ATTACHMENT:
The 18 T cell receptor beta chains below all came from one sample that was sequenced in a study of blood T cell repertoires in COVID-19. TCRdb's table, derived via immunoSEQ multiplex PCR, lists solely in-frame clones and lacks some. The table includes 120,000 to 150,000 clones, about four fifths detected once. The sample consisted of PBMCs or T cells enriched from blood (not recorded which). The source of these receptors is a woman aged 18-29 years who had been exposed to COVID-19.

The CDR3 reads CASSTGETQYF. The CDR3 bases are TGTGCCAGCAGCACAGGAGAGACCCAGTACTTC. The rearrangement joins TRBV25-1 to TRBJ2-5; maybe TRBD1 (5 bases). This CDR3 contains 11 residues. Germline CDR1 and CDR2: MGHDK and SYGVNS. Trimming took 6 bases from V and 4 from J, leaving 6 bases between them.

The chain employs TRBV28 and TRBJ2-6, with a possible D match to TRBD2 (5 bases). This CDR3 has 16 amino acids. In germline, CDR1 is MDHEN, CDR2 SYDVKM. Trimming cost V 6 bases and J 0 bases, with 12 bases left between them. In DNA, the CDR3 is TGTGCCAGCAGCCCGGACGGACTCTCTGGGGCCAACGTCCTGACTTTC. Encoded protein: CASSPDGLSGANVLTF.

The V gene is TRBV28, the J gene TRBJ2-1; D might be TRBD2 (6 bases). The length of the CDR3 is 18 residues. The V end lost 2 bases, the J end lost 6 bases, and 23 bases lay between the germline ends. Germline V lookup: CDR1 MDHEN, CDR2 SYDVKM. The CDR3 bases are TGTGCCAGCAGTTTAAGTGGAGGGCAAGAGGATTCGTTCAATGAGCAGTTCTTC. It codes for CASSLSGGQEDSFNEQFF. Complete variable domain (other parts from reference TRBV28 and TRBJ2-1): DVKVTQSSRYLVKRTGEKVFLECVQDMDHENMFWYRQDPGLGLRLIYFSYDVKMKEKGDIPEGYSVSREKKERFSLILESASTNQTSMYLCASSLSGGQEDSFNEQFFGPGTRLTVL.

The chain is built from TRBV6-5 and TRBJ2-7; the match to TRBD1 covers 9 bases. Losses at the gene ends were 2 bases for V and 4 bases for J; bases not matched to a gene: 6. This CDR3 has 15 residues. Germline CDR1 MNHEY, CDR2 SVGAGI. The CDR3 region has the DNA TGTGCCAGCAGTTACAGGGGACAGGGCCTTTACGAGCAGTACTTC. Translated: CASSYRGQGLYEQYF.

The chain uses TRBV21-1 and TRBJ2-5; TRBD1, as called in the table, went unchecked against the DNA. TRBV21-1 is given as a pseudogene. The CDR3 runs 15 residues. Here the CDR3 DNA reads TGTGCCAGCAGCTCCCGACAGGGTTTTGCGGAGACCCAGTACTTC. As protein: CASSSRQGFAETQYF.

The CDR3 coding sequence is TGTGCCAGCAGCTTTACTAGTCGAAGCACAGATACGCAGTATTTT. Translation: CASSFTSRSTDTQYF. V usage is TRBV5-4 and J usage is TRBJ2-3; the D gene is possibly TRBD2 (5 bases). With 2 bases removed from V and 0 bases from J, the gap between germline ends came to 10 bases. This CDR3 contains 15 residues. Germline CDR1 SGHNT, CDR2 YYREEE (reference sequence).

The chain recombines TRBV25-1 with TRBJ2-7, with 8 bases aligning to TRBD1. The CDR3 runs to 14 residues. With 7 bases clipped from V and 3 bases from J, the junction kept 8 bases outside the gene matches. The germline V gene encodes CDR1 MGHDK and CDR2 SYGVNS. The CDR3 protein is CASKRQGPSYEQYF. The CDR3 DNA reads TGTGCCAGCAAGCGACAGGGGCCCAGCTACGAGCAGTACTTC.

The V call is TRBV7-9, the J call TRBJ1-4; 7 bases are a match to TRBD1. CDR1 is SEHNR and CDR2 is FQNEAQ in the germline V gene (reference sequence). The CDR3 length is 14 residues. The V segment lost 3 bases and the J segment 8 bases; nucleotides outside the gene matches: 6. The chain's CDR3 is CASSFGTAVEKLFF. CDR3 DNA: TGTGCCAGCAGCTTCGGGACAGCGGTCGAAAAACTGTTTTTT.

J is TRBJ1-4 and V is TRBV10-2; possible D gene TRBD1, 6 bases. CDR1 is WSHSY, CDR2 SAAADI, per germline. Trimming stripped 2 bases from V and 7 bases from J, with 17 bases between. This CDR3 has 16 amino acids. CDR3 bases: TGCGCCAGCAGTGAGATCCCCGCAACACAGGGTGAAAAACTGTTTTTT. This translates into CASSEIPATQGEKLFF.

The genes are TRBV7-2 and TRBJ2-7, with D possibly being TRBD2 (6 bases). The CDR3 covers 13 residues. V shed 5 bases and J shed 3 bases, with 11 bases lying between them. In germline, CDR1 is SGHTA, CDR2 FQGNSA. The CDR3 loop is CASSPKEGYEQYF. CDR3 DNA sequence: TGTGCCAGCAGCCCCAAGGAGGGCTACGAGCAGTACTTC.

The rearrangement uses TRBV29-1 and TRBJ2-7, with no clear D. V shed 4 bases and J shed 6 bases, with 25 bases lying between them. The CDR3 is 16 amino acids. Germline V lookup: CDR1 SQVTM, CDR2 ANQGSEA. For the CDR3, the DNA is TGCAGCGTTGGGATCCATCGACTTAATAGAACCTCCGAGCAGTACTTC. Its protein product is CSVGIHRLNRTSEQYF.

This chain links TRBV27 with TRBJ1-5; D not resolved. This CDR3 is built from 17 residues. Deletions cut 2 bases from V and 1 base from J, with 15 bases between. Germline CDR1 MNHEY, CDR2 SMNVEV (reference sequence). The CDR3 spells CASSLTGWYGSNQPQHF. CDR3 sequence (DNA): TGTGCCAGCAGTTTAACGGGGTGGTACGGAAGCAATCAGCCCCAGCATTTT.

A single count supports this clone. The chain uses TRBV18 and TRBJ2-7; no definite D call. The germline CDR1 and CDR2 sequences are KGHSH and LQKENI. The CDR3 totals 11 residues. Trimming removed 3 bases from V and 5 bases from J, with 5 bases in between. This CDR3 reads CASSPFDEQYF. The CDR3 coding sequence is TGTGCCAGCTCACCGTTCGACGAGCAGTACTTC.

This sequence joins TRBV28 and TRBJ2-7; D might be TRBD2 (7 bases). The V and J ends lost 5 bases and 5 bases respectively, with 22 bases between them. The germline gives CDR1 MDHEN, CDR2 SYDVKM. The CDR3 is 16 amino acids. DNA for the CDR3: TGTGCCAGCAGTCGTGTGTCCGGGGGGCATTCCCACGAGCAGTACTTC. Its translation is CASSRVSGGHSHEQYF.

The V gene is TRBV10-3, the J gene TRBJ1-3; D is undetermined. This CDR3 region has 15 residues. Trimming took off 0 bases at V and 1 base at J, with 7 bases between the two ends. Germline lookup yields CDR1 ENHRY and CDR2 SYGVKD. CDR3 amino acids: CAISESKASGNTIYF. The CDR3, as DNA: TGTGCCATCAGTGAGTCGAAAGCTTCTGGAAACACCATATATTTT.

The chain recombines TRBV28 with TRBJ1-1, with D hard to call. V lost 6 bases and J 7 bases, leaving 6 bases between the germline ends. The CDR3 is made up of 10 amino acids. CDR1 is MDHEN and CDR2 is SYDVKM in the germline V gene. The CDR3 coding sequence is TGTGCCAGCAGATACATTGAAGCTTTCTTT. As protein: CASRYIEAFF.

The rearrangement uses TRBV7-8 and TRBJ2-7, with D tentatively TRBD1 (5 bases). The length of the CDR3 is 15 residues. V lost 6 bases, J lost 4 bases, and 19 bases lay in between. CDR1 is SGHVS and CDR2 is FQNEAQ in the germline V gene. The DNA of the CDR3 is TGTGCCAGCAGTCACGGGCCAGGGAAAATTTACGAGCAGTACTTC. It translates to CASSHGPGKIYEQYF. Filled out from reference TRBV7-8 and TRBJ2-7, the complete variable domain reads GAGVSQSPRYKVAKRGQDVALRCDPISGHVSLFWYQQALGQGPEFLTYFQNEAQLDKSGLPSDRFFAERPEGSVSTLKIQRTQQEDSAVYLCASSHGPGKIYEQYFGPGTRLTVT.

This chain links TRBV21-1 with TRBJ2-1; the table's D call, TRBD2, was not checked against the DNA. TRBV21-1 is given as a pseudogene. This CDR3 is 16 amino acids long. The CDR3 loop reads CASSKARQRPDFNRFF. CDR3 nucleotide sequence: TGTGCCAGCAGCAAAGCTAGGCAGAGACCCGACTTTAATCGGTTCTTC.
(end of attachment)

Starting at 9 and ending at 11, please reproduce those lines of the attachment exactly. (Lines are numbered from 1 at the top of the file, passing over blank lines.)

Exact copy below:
The V call is TRBV7-9, the J call TRBJ1-4; 7 bases are a match to TRBD1. CDR1 is SEHNR and CDR2 is FQNEAQ in the germline V gene (reference sequence). The CDR3 length is 14 residues. The V segment lost 3 bases and the J segment 8 bases; nucleotides outside the gene matches: 6. The chain's CDR3 is CASSFGTAVEKLFF. CDR3 DNA: TGTGCCAGCAGCTTCGGGACAGCGGTCGAAAAACTGTTTTTT.

J is TRBJ1-4 and V is TRBV10-2; possible D gene TRBD1, 6 bases. CDR1 is WSHSY, CDR2 SAAADI, per germline. Trimming stripped 2 bases from V and 7 bases from J, with 17 bases between. This CDR3 has 16 amino acids. CDR3 bases: TGCGCCAGCAGTGAGATCCCCGCAACACAGGGTGAAAAACTGTTTTTT. This translates into CASSEIPATQGEKLFF.

The genes are TRBV7-2 and TRBJ2-7, with D possibly being TRBD2 (6 bases). The CDR3 covers 13 residues. V shed 5 bases and J shed 3 bases, with 11 bases lying between them. In germline, CDR1 is SGHTA, CDR2 FQGNSA. The CDR3 loop is CASSPKEGYEQYF. CDR3 DNA sequence: TGTGCCAGCAGCCCCAAGGAGGGCTACGAGCAGTACTTC.